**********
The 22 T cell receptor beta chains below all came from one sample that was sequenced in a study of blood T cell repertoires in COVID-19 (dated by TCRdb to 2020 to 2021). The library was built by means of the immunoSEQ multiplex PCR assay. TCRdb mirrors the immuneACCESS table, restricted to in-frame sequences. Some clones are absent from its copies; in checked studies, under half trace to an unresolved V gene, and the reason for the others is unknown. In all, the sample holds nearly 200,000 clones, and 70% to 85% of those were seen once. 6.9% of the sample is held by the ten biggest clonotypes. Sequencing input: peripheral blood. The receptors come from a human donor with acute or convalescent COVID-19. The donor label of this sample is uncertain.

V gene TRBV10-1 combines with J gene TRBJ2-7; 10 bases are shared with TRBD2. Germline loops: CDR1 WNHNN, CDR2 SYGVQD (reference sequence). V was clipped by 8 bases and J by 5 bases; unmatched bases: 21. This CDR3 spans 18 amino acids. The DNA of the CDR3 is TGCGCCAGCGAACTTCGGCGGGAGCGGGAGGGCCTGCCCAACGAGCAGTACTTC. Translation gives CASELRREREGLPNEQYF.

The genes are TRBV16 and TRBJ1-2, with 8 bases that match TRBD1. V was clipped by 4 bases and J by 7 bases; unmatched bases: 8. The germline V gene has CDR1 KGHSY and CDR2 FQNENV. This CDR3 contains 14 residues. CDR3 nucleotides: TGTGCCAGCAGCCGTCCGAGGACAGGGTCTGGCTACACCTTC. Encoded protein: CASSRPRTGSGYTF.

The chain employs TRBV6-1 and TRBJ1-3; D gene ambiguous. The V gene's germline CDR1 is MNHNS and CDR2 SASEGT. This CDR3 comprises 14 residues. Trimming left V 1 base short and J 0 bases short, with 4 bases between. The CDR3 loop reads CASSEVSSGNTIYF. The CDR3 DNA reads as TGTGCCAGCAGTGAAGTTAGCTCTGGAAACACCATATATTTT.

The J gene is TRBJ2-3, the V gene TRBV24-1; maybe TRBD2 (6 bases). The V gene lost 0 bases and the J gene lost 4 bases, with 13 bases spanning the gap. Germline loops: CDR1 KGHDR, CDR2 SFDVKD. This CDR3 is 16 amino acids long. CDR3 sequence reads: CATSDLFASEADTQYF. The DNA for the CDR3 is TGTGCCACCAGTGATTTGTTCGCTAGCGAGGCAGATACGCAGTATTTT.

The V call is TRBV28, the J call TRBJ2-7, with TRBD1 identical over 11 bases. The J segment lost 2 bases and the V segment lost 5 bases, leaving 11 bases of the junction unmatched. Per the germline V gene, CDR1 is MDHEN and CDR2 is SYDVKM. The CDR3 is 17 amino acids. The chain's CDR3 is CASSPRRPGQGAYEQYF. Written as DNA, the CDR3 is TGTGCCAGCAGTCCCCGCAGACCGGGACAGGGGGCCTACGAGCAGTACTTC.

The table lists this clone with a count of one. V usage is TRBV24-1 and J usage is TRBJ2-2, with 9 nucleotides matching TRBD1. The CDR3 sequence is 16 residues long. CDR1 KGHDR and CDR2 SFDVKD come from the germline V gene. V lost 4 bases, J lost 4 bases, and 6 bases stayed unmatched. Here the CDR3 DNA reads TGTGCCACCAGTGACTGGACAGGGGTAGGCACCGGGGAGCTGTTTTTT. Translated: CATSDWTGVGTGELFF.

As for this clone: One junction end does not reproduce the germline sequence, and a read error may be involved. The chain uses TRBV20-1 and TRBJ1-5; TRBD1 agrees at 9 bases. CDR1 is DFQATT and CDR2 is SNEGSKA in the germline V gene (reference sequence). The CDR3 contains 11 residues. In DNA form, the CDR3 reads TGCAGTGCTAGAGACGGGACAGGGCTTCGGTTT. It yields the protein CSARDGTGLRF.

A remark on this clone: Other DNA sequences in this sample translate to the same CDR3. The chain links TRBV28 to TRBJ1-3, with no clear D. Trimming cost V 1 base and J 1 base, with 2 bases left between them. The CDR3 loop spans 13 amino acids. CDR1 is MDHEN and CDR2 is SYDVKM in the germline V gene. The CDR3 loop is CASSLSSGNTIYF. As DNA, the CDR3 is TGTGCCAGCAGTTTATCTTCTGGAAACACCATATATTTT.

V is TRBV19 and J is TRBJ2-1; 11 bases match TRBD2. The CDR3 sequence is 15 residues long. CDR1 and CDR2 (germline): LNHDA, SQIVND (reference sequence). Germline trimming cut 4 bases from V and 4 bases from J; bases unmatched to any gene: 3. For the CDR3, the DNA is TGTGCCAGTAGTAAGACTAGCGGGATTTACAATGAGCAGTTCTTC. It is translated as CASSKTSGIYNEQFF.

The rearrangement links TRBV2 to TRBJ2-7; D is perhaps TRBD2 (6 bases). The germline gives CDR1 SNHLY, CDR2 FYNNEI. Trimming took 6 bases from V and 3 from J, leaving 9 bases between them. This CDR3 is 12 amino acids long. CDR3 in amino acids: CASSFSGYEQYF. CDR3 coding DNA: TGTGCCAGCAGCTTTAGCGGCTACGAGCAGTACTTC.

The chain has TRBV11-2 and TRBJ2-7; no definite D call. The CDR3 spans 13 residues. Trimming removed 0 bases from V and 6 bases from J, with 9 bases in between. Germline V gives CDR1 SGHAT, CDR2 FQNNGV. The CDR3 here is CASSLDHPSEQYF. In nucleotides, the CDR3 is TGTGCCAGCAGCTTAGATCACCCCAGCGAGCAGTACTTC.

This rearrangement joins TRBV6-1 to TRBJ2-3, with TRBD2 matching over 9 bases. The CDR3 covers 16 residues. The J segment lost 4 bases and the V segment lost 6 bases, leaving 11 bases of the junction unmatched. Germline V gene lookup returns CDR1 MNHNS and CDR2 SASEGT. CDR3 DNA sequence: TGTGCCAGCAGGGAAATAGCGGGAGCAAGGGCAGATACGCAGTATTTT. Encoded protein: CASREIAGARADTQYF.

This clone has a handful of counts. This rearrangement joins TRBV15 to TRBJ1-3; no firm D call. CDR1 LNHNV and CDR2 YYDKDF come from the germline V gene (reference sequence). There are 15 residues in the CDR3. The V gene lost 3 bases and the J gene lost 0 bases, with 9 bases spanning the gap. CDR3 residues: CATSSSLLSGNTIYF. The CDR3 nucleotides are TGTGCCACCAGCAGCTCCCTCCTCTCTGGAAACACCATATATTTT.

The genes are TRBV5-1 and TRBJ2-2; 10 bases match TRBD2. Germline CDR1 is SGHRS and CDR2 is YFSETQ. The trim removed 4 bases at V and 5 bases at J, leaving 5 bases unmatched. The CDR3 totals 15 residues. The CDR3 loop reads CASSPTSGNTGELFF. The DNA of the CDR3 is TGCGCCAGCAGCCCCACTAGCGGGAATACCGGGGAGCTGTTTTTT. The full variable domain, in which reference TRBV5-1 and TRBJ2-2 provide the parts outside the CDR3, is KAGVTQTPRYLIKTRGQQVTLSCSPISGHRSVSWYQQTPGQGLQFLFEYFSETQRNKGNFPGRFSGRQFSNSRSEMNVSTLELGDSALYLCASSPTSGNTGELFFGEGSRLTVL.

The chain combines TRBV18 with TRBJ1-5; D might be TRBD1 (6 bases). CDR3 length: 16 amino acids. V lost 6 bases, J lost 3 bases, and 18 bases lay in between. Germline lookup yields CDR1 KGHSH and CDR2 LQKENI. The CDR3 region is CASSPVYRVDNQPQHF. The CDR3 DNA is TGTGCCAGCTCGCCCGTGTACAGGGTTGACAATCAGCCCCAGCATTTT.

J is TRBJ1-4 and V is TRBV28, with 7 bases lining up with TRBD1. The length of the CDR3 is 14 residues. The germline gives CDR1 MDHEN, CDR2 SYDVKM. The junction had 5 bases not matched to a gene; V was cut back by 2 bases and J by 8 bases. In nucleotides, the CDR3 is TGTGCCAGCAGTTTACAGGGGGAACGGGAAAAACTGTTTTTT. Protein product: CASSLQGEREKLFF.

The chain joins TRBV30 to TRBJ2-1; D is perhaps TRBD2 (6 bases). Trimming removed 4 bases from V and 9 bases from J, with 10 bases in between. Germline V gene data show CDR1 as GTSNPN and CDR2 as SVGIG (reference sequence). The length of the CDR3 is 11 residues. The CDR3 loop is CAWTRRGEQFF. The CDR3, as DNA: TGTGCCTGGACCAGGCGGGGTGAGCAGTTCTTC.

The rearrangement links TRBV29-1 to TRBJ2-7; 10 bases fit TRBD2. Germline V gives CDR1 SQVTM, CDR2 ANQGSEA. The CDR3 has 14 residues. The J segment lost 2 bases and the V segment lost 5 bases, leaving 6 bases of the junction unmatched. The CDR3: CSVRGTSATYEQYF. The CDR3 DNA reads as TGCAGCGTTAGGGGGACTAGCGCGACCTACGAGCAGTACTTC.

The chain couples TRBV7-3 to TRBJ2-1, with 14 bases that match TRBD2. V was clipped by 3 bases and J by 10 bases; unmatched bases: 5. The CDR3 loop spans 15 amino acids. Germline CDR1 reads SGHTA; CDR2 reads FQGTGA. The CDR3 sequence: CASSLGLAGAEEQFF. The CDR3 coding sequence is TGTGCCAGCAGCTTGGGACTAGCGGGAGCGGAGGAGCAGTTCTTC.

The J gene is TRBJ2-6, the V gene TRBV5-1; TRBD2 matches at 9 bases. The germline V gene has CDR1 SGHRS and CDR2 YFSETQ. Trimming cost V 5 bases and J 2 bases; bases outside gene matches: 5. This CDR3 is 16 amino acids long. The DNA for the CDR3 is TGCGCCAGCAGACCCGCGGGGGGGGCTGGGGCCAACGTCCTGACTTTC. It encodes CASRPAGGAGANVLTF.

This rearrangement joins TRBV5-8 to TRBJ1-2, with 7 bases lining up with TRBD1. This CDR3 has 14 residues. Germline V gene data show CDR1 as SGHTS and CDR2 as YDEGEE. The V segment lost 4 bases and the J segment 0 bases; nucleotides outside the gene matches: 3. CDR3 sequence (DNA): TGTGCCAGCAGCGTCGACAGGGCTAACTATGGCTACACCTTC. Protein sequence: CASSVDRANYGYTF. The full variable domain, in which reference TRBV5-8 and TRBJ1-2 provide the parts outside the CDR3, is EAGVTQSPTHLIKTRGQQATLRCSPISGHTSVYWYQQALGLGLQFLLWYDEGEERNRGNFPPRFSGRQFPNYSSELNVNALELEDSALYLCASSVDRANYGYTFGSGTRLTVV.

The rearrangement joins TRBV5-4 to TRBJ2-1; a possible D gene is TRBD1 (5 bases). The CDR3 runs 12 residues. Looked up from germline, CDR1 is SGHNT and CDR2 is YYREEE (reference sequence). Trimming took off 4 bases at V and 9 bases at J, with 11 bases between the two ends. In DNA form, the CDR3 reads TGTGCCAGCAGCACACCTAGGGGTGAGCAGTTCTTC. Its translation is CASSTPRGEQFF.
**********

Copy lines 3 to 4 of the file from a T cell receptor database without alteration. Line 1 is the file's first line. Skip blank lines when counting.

The genes are TRBV16 and TRBJ1-2, with 8 bases that match TRBD1. V was clipped by 4 bases and J by 7 bases; unmatched bases: 8. The germline V gene has CDR1 KGHSY and CDR2 FQNENV. This CDR3 contains 14 residues. CDR3 nucleotides: TGTGCCAGCAGCCGTCCGAGGACAGGGTCTGGCTACACCTTC. Encoded protein: CASSRPRTGSGYTF.

The chain employs TRBV6-1 and TRBJ1-3; D gene ambiguous. The V gene's germline CDR1 is MNHNS and CDR2 SASEGT. This CDR3 comprises 14 residues. Trimming left V 1 base short and J 0 bases short, with 4 bases between. The CDR3 loop reads CASSEVSSGNTIYF. The CDR3 DNA reads as TGTGCCAGCAGTGAAGTTAGCTCTGGAAACACCATATATTTT.